Looking at last year’s edition of the Festival objectively, one could argue that the essential piece for success is in place: the Festival provides a space for artists to create art simply for the sake of creating art.
Yes. Art for art’s sake. Despite what the world’s Artistic and Marketing Directors would tell you, art for art’s sake is actually beneficial for theater — this is an argument for a later date, for our purposes here today let’s just take this as a given. Or, as Ms. Bruneau would put it, artists are given “a venue […] an audience, [so artists] could actually afford to risk.”
What these strawmen naysayers fail to recognize is that just about everything fits under the “Art for Art’s Sake” rubric. Got a 75-minute rock musical that skewers American consumerism? How about a solo piece where a narrator reads letters written to a fast food conglomerate? Or a faithful telling of an HP Lovecraft favorite? Or would you want to stage an adaptation of a classic Twilight Zone episode? All four of these ideas were attempted at Seattle Fringe Festivals past and all received “Best of Fest” accolades in the process…the list of what’s possible is endless.
The importance of this particular ingredient is underlined by Ms. Bruneau’s list of past artists involved in the festival, which includes celebrated “genius” (as a certain publication would have it) names like John Osebold and Marya Sea Kaminski; former Seattle luminaries like Brandon Whitehead, Kate Czajkowski and Mike Daisey among a handful of others; though celebrated-in-the-NYC-underground-scene-playwright Tommy Smith isn’t on the list, but should be.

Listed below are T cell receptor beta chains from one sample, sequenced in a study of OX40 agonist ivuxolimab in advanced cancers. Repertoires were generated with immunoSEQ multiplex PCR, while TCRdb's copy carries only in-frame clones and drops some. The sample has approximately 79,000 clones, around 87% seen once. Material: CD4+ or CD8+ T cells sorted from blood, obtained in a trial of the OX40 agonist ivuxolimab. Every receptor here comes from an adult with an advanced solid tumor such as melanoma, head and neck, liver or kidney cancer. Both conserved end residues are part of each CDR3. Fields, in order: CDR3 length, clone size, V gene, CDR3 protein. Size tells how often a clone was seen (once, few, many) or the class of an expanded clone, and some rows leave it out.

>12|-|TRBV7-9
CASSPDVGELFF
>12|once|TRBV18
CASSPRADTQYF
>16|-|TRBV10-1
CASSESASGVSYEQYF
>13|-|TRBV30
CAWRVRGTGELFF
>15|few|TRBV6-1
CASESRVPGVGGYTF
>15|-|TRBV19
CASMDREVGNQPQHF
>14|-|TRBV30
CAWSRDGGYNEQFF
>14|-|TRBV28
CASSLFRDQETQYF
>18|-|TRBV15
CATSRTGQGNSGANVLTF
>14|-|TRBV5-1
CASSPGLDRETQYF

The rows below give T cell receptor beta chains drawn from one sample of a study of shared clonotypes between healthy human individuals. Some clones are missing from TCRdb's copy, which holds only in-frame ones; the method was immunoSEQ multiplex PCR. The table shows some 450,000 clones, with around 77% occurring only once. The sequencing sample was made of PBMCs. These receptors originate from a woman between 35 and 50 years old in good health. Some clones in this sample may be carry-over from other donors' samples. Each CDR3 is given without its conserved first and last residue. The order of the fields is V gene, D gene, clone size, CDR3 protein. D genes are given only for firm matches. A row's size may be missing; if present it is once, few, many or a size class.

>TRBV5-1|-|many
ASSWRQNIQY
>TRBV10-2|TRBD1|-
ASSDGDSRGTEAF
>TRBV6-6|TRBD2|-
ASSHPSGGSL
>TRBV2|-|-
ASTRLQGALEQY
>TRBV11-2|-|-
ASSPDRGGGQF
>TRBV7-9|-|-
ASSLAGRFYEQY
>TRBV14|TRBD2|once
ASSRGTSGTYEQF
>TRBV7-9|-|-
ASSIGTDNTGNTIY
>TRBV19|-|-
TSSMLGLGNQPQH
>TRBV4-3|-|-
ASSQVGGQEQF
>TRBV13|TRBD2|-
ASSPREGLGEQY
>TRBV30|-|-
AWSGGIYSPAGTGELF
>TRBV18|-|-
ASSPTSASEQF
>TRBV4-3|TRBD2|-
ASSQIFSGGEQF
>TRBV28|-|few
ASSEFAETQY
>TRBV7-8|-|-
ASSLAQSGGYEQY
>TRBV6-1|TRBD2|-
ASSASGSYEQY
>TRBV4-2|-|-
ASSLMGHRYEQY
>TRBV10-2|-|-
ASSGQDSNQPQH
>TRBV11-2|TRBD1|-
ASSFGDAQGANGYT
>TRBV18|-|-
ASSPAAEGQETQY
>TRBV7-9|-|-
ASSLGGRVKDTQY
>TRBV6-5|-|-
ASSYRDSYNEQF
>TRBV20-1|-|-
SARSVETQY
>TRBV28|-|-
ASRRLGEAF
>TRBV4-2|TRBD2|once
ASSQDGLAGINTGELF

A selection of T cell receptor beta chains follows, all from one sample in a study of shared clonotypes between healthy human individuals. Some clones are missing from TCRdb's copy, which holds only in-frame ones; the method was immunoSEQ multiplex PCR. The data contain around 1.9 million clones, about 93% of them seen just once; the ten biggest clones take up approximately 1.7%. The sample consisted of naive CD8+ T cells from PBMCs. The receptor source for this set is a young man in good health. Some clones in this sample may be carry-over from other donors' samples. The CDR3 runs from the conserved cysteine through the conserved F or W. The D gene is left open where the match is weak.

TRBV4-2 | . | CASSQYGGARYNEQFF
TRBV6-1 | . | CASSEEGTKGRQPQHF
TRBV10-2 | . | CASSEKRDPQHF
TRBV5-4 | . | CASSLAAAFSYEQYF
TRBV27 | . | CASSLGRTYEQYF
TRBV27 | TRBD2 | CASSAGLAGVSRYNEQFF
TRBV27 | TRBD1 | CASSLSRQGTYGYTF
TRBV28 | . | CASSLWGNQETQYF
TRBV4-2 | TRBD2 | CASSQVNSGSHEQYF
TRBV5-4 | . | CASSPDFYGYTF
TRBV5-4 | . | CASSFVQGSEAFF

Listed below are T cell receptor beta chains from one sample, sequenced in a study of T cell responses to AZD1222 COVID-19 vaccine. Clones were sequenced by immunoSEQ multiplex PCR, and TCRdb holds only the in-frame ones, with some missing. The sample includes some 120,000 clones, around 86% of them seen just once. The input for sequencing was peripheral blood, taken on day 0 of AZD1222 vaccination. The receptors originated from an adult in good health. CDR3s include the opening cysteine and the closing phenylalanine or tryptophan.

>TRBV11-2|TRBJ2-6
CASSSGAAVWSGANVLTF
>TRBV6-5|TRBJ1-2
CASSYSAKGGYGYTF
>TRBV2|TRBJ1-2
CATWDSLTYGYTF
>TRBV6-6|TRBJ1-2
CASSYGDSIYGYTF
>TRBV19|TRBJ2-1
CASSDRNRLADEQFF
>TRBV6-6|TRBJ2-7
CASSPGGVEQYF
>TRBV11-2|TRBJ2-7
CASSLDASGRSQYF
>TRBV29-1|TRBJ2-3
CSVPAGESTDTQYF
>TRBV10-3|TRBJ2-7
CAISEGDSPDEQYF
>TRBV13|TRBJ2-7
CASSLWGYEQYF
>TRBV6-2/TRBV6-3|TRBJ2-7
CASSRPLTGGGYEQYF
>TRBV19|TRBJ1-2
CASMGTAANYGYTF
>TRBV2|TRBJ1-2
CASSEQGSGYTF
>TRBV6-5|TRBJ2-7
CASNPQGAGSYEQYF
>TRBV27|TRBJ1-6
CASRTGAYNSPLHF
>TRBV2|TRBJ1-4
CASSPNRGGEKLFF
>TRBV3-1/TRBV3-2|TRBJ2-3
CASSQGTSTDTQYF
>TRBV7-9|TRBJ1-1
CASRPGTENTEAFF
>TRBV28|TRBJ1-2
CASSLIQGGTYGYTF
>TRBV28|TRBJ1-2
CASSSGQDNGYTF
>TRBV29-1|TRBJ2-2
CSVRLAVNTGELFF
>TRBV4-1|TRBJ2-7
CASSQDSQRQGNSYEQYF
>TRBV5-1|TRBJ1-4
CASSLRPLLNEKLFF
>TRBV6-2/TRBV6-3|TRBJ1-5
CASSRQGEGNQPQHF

A closer look at this list may point to a complex issue that may need addressing in the future: a lot of those people were fresh out of college at the time they made their Fringe Festival appearances. Something that’s missing from the current Festival is the opportunity for young student artists like these to pull their friends to performances. The idea is to build something of a crowd mentality, and audiences would start building.
The current Festival would likely gain some momentum once more ambitious artists, whether in college or not, decide it is worth taking a chance in participating. Seeing as the bar for entry is already fairly low, this would mean both getting rid of the lottery system the current Festival employs in selecting their programming and creating more opportunities for more artists to take in the form of more venues and performance slots. Complicating this is that both of these options are pretty foolhardy in the face of uncertain popularity among the people.
Which points to another thing that the current Festival needs for its continued survival: The Spark. Those two or three shows that ignite audience curiosity and start the word of mouth spreading about what’s happening on Capitol Hill. One World Theater provided just such a spark for Beckett-lovers last year with their rollicking remount of their 1993 production of Waiting for Godot. With luck, one of the following productions will be able to provide that spark this year: